Updated: Sep 1, 2021
You might recall when last I wrote that the 4 littlest chickens, (Maddie, Betsy, Penelope & Gerdie), were getting way too big for their nighttime crate. I had ordered a small coop to set up inside the chicken-run and expected it to be delivered within days of the last post, Part 3.
I worried the 4 chicks would end up escaping their enclosure and perching on my husband’s classic cars if I didn’t get them into something more permanent, and this is where I found Maddie & Betsy the very next morning.
As you might have already sorted out… The new chicken coop didn’t make it on time! It was time for the great chicken integration.
The Great Chicken Integration
This was the day I would see whether Gerdie could handle the 4 older chickens (Abbey, Katie, Jenna & Etta James) pecking at her, and survive with both eyes intact.
I pulled on my chicken boots, put the 4 chicks into the blue tote, and walked them out to the coop. Like taking lambs to slaughter, nervous knots pulled at my belly as I worried how it would go. Walking through the coop and out into the run, I said a quick prayer before letting them loose.
The 4 largest chickens circled the little ones like great white sharks hunting baby seals. It was as if they were saying, “Nothing can protect you now!” So I threw down some feed to keep them busy.
I would have to wait and see how forceful the bigger chickens would assert themselves to learn who would be the last chick in line at the food trough.
Staying right inside the pen in case the sharks worked themselves into a frenzy, I nearly worked myself into a panic attack watching.
When it looked like an older chicken was getting out of hand, I would gently guide them away.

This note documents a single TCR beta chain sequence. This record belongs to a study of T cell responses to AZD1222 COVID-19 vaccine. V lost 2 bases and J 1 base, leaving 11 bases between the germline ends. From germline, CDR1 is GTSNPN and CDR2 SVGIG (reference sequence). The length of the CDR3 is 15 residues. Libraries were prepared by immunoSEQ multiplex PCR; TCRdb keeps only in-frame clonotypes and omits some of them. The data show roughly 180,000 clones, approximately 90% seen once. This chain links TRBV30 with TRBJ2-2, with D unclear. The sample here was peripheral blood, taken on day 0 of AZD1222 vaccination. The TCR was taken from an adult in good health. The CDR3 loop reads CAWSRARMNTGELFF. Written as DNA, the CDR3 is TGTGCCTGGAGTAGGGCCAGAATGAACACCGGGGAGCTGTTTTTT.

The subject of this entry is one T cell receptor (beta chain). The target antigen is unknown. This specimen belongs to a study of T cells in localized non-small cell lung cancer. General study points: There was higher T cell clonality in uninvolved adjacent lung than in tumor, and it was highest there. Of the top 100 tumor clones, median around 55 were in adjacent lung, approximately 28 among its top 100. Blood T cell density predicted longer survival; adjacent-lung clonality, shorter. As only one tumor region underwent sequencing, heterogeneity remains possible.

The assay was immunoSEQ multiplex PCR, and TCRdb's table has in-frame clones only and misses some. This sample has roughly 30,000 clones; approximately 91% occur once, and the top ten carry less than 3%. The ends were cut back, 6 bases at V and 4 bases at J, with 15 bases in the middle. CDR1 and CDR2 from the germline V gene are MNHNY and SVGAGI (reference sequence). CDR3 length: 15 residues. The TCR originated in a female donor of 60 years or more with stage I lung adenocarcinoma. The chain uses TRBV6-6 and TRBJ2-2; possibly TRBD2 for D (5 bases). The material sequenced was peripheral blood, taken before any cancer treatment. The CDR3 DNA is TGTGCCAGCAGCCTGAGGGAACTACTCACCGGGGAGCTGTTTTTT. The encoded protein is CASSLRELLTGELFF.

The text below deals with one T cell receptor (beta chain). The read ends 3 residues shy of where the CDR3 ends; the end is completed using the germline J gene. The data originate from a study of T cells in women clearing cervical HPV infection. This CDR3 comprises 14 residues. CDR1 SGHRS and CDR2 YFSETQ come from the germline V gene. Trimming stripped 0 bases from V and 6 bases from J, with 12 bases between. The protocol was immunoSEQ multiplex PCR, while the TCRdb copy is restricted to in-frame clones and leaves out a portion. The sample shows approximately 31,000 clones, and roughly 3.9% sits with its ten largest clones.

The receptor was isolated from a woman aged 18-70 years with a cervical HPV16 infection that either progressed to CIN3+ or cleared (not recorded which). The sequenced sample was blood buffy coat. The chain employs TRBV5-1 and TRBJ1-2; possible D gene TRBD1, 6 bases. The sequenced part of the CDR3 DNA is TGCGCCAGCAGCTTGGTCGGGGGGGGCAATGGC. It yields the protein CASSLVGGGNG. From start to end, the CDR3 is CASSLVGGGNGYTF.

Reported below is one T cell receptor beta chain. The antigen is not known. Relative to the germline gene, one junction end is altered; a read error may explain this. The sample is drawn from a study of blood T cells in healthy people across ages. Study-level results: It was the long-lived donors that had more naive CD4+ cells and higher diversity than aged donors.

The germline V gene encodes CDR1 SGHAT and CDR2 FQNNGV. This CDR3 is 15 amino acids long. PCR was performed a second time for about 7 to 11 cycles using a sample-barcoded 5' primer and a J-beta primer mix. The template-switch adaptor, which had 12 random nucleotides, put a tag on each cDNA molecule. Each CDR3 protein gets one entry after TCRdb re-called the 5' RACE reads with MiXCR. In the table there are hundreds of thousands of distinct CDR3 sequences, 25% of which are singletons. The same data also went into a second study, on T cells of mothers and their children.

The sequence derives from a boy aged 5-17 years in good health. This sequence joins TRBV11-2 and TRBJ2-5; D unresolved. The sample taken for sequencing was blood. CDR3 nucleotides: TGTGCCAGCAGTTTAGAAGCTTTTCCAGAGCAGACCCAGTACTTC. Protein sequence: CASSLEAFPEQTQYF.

“Be nice!” I warned, repeatedly.
After things settled down and the political posturing concluded, I felt comfortable leaving the flock alone for a while.
Leaving for two and three-hour spans, I checked back frequently to ensure none were squawking excessively, bleeding, or had otherwise been murdered throughout the day.
So long as nobody drew blood or pecked out any eyeballs, all would be fine. I knew they had to establish the rules of the coop for the safety of the entire flock. The pecking order would be attained whether I liked how they did it, or not.
The Pecking Order
In Part 3, I believed Jenna and Etta James, the Rainbow chickens, were the alpha and beta because they were the one’s doing all the pecking. I guess you never really know for sure who the lead chickens are until adding more to your flock.
After the little ones were plunged into the pen, I could see who the alpha and beta were right away!
Jenna is the boss of the flock – the Alpha.
All the other birds give in to her wishes, and she marches around the place as if wearing a tiara and robe.
If she isn’t the first one to see me when I come, she pushes everyone out of the way to be in front. It’s kind of like watching a kid take cuts in the lunch line while the other kids either let it happen, or don’t. I don’t know if she does this to protect the others, or to get first dibs at any tasty tidbits I might be poking through the chicken wire, but she is always the first chicken in line.
The Beta Shocker
Let me remind you how my sweet girl, Katie, would let me touch her soft feathers and pick her up. How she always came running when called.
Now she follows right behind Jenna, pecking at anyone that steps out of line.
Katie is also right in the front of the line, but being she backs down from Jenna, I figure she is the Beta.
Bedtime in the Coop
At bedtime, I needed to make sure all chicks were allowed inside the coop, and as it turned out, I didn’t have to worry about Gerdie at all!
Jenna and Gerdie were the first chickens in the coop. I watched as Gerdie waited out of the way while Jenna jumped up to the top roosting pole. After she found her spot, she gave Gerdie some reassuring clucks to which Gerdie hopped up on the roosting pole below her.
Maddie and Penelope were the next chickens up on a roost, snuggling close to Gerdie. Betsy tried but failed to jump up high enough to sleep with the other chicks. Content to stay on the lowest roosting pole, it wasn’t long before the remaining three chickens, Katie, Abbey, and Etta James waddled inside to try and find room to roost.